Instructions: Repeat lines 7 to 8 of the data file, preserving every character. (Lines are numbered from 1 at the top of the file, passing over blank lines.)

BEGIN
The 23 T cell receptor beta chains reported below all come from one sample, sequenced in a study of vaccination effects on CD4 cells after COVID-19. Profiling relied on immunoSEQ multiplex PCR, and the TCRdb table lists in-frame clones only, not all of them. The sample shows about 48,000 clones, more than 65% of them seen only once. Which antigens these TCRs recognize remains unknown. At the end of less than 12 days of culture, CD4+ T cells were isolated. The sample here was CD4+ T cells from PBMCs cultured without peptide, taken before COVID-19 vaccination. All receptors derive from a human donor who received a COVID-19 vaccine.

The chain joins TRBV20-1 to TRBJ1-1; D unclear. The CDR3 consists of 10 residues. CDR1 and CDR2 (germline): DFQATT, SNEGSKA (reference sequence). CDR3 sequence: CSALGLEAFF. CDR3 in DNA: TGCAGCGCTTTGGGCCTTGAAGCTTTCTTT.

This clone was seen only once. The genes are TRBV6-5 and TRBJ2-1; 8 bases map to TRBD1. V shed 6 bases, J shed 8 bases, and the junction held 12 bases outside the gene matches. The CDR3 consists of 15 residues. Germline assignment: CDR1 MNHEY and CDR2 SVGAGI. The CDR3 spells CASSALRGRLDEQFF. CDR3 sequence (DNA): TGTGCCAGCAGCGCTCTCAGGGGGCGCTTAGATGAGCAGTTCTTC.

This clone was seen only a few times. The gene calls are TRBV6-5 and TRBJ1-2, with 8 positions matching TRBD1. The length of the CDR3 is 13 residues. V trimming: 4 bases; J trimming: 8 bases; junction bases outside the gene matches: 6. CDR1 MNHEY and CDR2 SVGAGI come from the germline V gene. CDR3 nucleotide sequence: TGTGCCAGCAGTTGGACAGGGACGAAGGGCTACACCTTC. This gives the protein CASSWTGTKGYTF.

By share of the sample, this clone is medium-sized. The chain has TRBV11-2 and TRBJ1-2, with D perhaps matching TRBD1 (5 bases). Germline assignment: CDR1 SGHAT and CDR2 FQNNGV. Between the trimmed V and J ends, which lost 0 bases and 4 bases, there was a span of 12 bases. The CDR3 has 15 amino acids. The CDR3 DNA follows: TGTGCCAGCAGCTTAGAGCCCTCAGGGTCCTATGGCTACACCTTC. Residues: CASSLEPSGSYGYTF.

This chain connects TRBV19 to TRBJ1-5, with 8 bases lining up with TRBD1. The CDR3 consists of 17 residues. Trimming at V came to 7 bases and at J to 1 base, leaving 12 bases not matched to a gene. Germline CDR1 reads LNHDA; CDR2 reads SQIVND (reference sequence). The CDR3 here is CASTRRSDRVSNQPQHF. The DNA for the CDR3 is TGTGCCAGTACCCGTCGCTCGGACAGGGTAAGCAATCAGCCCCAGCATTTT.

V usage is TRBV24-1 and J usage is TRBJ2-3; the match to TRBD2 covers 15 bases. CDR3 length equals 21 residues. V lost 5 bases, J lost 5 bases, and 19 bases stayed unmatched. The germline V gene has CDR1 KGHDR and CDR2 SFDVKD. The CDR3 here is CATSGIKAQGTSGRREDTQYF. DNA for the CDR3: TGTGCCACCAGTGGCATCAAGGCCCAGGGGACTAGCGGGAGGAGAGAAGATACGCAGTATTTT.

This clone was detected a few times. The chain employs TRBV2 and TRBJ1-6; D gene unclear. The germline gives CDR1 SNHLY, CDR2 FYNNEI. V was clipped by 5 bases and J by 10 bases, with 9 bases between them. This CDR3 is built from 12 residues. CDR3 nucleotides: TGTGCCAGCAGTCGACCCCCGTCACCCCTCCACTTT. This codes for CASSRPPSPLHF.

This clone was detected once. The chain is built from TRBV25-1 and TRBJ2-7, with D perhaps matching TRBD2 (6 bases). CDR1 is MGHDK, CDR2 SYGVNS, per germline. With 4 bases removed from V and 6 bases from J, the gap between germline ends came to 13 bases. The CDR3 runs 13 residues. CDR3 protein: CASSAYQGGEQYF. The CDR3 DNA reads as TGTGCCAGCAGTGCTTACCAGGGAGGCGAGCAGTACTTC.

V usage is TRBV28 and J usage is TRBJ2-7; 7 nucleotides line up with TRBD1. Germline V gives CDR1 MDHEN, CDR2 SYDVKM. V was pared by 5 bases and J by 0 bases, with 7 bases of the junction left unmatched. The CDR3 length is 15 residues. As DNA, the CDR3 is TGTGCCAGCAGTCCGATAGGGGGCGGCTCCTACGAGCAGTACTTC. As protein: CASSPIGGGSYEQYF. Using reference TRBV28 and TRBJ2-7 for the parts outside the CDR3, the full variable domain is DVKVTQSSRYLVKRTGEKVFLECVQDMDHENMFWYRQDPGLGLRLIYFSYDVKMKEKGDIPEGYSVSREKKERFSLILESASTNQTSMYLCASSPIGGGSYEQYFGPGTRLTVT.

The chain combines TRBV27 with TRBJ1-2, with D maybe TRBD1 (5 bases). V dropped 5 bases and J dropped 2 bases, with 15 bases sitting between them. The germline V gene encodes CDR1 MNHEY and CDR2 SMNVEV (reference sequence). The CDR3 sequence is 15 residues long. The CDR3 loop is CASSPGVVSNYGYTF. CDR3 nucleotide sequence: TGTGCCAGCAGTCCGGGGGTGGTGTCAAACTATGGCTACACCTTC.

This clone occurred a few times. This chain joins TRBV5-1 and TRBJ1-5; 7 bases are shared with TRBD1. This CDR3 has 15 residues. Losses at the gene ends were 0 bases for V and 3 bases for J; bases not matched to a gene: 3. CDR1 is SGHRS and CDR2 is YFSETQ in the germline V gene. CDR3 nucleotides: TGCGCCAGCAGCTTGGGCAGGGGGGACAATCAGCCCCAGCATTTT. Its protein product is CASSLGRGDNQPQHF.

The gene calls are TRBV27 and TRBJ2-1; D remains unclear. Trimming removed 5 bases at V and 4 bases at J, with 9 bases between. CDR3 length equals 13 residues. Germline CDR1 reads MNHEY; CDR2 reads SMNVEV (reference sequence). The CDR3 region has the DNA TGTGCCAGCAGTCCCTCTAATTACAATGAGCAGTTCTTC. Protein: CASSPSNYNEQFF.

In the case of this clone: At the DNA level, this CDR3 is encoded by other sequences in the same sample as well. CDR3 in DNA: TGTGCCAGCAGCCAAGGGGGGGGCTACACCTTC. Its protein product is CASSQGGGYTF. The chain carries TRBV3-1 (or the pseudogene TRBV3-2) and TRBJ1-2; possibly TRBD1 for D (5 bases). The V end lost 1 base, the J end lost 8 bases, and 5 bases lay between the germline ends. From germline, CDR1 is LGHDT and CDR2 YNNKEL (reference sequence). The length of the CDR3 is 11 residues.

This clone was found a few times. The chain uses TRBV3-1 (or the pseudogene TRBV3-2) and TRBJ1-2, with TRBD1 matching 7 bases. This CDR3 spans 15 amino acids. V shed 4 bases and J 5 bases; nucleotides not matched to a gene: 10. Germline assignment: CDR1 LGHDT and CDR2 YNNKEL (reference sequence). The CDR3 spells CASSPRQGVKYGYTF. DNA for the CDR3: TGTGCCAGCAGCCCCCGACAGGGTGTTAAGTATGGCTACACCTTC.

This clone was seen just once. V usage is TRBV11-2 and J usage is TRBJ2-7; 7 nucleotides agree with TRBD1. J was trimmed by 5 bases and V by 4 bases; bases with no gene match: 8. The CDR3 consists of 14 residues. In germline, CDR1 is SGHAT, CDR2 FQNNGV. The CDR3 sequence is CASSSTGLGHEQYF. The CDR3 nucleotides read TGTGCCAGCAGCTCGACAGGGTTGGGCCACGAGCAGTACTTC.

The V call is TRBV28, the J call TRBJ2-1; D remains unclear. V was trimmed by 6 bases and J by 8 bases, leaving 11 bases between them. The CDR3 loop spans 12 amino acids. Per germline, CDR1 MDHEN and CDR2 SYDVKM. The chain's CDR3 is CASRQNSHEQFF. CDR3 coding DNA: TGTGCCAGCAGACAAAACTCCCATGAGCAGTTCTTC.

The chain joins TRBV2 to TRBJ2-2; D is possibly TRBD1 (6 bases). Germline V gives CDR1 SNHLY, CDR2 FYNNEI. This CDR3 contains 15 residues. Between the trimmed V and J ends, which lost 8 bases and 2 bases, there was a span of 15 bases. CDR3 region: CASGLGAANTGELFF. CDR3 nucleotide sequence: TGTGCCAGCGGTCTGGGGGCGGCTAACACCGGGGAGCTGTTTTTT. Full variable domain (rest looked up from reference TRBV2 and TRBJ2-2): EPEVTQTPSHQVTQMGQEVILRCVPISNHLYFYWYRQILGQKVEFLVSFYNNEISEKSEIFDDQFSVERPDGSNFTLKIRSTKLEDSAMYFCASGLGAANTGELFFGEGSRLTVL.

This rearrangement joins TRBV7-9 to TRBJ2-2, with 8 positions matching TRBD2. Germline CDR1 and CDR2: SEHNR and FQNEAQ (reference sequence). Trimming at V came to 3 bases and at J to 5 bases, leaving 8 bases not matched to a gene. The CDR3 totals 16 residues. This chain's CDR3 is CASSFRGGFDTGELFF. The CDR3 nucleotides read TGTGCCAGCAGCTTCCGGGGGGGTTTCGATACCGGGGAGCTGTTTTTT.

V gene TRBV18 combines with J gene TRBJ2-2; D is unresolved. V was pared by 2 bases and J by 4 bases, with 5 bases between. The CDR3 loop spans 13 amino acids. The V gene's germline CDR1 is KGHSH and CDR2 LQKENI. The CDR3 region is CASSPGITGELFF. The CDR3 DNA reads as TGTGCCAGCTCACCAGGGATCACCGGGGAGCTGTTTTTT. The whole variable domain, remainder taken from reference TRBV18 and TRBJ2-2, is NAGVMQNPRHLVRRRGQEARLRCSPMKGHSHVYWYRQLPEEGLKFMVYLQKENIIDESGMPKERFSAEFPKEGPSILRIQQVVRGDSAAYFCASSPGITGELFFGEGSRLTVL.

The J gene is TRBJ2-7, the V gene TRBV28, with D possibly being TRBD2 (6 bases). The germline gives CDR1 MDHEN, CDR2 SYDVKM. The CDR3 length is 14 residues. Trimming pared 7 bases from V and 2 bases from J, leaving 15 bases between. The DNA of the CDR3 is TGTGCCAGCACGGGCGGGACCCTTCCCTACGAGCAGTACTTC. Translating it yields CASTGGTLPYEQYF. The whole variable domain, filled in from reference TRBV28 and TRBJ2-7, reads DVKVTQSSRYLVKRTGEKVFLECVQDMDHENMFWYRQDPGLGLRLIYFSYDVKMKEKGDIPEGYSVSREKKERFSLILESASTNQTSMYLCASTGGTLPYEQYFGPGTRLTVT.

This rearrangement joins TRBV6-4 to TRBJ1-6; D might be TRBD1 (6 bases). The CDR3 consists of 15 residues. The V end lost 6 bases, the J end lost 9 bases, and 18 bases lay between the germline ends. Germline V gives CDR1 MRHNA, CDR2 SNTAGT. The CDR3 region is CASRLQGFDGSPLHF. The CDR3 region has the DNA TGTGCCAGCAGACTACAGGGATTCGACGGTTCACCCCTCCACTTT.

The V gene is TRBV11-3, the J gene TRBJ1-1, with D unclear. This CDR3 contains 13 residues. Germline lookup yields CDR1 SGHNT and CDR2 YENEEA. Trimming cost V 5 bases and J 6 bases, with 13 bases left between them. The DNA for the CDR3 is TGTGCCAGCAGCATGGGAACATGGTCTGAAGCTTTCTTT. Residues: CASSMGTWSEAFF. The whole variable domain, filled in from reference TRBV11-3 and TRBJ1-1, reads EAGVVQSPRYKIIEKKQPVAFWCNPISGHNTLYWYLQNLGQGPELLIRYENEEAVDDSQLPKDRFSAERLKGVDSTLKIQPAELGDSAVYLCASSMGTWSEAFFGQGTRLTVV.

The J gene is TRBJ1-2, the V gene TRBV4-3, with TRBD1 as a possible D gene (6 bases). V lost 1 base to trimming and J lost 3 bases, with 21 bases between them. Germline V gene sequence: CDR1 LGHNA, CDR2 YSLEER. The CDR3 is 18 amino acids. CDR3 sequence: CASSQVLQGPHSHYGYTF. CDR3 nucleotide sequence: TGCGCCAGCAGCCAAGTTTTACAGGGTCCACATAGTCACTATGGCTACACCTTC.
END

V usage is TRBV24-1 and J usage is TRBJ2-3; the match to TRBD2 covers 15 bases. CDR3 length equals 21 residues. V lost 5 bases, J lost 5 bases, and 19 bases stayed unmatched. The germline V gene has CDR1 KGHDR and CDR2 SFDVKD. The CDR3 here is CATSGIKAQGTSGRREDTQYF. DNA for the CDR3: TGTGCCACCAGTGGCATCAAGGCCCAGGGGACTAGCGGGAGGAGAGAAGATACGCAGTATTTT.

This clone was detected a few times. The chain employs TRBV2 and TRBJ1-6; D gene unclear. The germline gives CDR1 SNHLY, CDR2 FYNNEI. V was clipped by 5 bases and J by 10 bases, with 9 bases between them. This CDR3 is built from 12 residues. CDR3 nucleotides: TGTGCCAGCAGTCGACCCCCGTCACCCCTCCACTTT. This codes for CASSRPPSPLHF.